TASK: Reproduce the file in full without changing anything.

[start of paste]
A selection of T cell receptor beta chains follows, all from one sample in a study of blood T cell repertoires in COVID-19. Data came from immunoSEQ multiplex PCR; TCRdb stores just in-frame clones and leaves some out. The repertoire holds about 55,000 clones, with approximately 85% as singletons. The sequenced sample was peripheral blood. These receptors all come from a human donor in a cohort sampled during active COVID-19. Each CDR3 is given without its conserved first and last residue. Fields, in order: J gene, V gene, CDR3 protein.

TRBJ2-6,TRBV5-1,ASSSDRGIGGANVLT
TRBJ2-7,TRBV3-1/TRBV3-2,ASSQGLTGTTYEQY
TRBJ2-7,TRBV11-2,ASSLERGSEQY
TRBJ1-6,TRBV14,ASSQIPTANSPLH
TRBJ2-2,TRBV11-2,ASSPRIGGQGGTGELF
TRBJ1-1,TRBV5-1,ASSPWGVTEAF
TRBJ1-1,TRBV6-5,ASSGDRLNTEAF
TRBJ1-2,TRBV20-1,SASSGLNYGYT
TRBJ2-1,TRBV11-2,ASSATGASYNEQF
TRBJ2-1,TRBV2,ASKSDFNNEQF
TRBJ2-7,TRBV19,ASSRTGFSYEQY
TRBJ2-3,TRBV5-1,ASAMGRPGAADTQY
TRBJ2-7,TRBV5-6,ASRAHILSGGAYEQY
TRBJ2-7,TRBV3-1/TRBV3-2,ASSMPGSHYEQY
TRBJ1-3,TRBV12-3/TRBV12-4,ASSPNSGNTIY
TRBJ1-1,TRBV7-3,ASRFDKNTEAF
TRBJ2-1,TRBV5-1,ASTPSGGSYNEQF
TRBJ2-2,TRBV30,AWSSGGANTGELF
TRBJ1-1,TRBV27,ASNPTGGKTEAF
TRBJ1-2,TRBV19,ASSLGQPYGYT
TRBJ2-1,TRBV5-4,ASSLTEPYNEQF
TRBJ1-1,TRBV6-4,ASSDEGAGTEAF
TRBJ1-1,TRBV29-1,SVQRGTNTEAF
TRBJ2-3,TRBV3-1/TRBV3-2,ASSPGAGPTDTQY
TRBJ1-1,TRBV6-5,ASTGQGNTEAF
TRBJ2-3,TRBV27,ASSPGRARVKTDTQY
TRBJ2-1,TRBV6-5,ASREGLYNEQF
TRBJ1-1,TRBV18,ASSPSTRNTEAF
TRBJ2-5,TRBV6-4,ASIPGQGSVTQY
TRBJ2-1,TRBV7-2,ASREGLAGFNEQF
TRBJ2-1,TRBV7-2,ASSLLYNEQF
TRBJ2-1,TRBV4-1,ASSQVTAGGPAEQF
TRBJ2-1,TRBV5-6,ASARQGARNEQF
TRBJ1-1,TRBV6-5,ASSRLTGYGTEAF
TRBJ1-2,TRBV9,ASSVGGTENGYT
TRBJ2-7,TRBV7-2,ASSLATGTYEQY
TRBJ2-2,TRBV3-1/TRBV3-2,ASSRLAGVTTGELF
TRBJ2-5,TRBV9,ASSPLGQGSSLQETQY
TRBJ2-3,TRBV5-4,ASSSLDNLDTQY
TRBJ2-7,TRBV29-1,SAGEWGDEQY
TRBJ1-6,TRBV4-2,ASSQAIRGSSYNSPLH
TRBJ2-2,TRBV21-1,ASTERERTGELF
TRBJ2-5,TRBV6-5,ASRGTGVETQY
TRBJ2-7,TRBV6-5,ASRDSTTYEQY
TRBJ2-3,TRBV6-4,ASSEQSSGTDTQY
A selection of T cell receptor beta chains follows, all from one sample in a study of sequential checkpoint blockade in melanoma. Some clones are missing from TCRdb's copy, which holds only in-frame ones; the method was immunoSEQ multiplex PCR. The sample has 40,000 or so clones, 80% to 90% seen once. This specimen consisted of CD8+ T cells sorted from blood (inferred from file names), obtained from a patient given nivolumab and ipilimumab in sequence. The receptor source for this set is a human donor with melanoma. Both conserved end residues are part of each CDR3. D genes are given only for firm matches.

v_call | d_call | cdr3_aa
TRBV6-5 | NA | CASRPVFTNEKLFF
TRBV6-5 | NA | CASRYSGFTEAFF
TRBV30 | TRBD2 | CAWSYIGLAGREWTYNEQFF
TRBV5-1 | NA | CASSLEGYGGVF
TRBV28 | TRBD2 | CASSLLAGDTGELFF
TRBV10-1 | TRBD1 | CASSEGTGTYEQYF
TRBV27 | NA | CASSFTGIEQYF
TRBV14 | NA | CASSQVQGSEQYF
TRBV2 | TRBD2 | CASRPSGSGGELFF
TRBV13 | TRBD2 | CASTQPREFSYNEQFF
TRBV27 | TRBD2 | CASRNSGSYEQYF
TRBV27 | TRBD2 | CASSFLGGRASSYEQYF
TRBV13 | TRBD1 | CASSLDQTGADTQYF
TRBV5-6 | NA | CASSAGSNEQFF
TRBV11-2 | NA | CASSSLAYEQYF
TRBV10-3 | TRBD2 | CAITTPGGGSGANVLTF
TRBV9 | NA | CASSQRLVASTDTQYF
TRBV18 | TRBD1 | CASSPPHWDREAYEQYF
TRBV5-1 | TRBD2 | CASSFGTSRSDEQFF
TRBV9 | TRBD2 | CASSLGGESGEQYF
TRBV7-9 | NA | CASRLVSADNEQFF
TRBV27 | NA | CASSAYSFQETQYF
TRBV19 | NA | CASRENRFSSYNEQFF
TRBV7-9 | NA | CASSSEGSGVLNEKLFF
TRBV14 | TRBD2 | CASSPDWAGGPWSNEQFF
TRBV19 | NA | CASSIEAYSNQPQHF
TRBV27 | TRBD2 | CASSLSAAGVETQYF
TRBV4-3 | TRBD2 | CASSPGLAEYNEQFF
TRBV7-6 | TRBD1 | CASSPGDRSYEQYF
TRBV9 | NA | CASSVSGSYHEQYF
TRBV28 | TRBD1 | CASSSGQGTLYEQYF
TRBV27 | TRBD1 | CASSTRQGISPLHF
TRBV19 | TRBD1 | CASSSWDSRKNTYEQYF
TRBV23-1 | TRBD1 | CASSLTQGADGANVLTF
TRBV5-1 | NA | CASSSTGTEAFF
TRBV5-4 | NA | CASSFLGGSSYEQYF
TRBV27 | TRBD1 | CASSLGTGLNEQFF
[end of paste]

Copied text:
A selection of T cell receptor beta chains follows, all from one sample in a study of blood T cell repertoires in COVID-19. Data came from immunoSEQ multiplex PCR; TCRdb stores just in-frame clones and leaves some out. The repertoire holds about 55,000 clones, with approximately 85% as singletons. The sequenced sample was peripheral blood. These receptors all come from a human donor in a cohort sampled during active COVID-19. Each CDR3 is given without its conserved first and last residue. Fields, in order: J gene, V gene, CDR3 protein.

TRBJ2-6,TRBV5-1,ASSSDRGIGGANVLT
TRBJ2-7,TRBV3-1/TRBV3-2,ASSQGLTGTTYEQY
TRBJ2-7,TRBV11-2,ASSLERGSEQY
TRBJ1-6,TRBV14,ASSQIPTANSPLH
TRBJ2-2,TRBV11-2,ASSPRIGGQGGTGELF
TRBJ1-1,TRBV5-1,ASSPWGVTEAF
TRBJ1-1,TRBV6-5,ASSGDRLNTEAF
TRBJ1-2,TRBV20-1,SASSGLNYGYT
TRBJ2-1,TRBV11-2,ASSATGASYNEQF
TRBJ2-1,TRBV2,ASKSDFNNEQF
TRBJ2-7,TRBV19,ASSRTGFSYEQY
TRBJ2-3,TRBV5-1,ASAMGRPGAADTQY
TRBJ2-7,TRBV5-6,ASRAHILSGGAYEQY
TRBJ2-7,TRBV3-1/TRBV3-2,ASSMPGSHYEQY
TRBJ1-3,TRBV12-3/TRBV12-4,ASSPNSGNTIY
TRBJ1-1,TRBV7-3,ASRFDKNTEAF
TRBJ2-1,TRBV5-1,ASTPSGGSYNEQF
TRBJ2-2,TRBV30,AWSSGGANTGELF
TRBJ1-1,TRBV27,ASNPTGGKTEAF
TRBJ1-2,TRBV19,ASSLGQPYGYT
TRBJ2-1,TRBV5-4,ASSLTEPYNEQF
TRBJ1-1,TRBV6-4,ASSDEGAGTEAF
TRBJ1-1,TRBV29-1,SVQRGTNTEAF
TRBJ2-3,TRBV3-1/TRBV3-2,ASSPGAGPTDTQY
TRBJ1-1,TRBV6-5,ASTGQGNTEAF
TRBJ2-3,TRBV27,ASSPGRARVKTDTQY
TRBJ2-1,TRBV6-5,ASREGLYNEQF
TRBJ1-1,TRBV18,ASSPSTRNTEAF
TRBJ2-5,TRBV6-4,ASIPGQGSVTQY
TRBJ2-1,TRBV7-2,ASREGLAGFNEQF
TRBJ2-1,TRBV7-2,ASSLLYNEQF
TRBJ2-1,TRBV4-1,ASSQVTAGGPAEQF
TRBJ2-1,TRBV5-6,ASARQGARNEQF
TRBJ1-1,TRBV6-5,ASSRLTGYGTEAF
TRBJ1-2,TRBV9,ASSVGGTENGYT
TRBJ2-7,TRBV7-2,ASSLATGTYEQY
TRBJ2-2,TRBV3-1/TRBV3-2,ASSRLAGVTTGELF
TRBJ2-5,TRBV9,ASSPLGQGSSLQETQY
TRBJ2-3,TRBV5-4,ASSSLDNLDTQY
TRBJ2-7,TRBV29-1,SAGEWGDEQY
TRBJ1-6,TRBV4-2,ASSQAIRGSSYNSPLH
TRBJ2-2,TRBV21-1,ASTERERTGELF
TRBJ2-5,TRBV6-5,ASRGTGVETQY
TRBJ2-7,TRBV6-5,ASRDSTTYEQY
TRBJ2-3,TRBV6-4,ASSEQSSGTDTQY
A selection of T cell receptor beta chains follows, all from one sample in a study of sequential checkpoint blockade in melanoma. Some clones are missing from TCRdb's copy, which holds only in-frame ones; the method was immunoSEQ multiplex PCR. The sample has 40,000 or so clones, 80% to 90% seen once. This specimen consisted of CD8+ T cells sorted from blood (inferred from file names), obtained from a patient given nivolumab and ipilimumab in sequence. The receptor source for this set is a human donor with melanoma. Both conserved end residues are part of each CDR3. D genes are given only for firm matches.

v_call | d_call | cdr3_aa
TRBV6-5 | NA | CASRPVFTNEKLFF
TRBV6-5 | NA | CASRYSGFTEAFF
TRBV30 | TRBD2 | CAWSYIGLAGREWTYNEQFF
TRBV5-1 | NA | CASSLEGYGGVF
TRBV28 | TRBD2 | CASSLLAGDTGELFF
TRBV10-1 | TRBD1 | CASSEGTGTYEQYF
TRBV27 | NA | CASSFTGIEQYF
TRBV14 | NA | CASSQVQGSEQYF
TRBV2 | TRBD2 | CASRPSGSGGELFF
TRBV13 | TRBD2 | CASTQPREFSYNEQFF
TRBV27 | TRBD2 | CASRNSGSYEQYF
TRBV27 | TRBD2 | CASSFLGGRASSYEQYF
TRBV13 | TRBD1 | CASSLDQTGADTQYF
TRBV5-6 | NA | CASSAGSNEQFF
TRBV11-2 | NA | CASSSLAYEQYF
TRBV10-3 | TRBD2 | CAITTPGGGSGANVLTF
TRBV9 | NA | CASSQRLVASTDTQYF
TRBV18 | TRBD1 | CASSPPHWDREAYEQYF
TRBV5-1 | TRBD2 | CASSFGTSRSDEQFF
TRBV9 | TRBD2 | CASSLGGESGEQYF
TRBV7-9 | NA | CASRLVSADNEQFF
TRBV27 | NA | CASSAYSFQETQYF
TRBV19 | NA | CASRENRFSSYNEQFF
TRBV7-9 | NA | CASSSEGSGVLNEKLFF
TRBV14 | TRBD2 | CASSPDWAGGPWSNEQFF
TRBV19 | NA | CASSIEAYSNQPQHF
TRBV27 | TRBD2 | CASSLSAAGVETQYF
TRBV4-3 | TRBD2 | CASSPGLAEYNEQFF
TRBV7-6 | TRBD1 | CASSPGDRSYEQYF
TRBV9 | NA | CASSVSGSYHEQYF
TRBV28 | TRBD1 | CASSSGQGTLYEQYF
TRBV27 | TRBD1 | CASSTRQGISPLHF
TRBV19 | TRBD1 | CASSSWDSRKNTYEQYF
TRBV23-1 | TRBD1 | CASSLTQGADGANVLTF
TRBV5-1 | NA | CASSSTGTEAFF
TRBV5-4 | NA | CASSFLGGSSYEQYF
TRBV27 | TRBD1 | CASSLGTGLNEQFF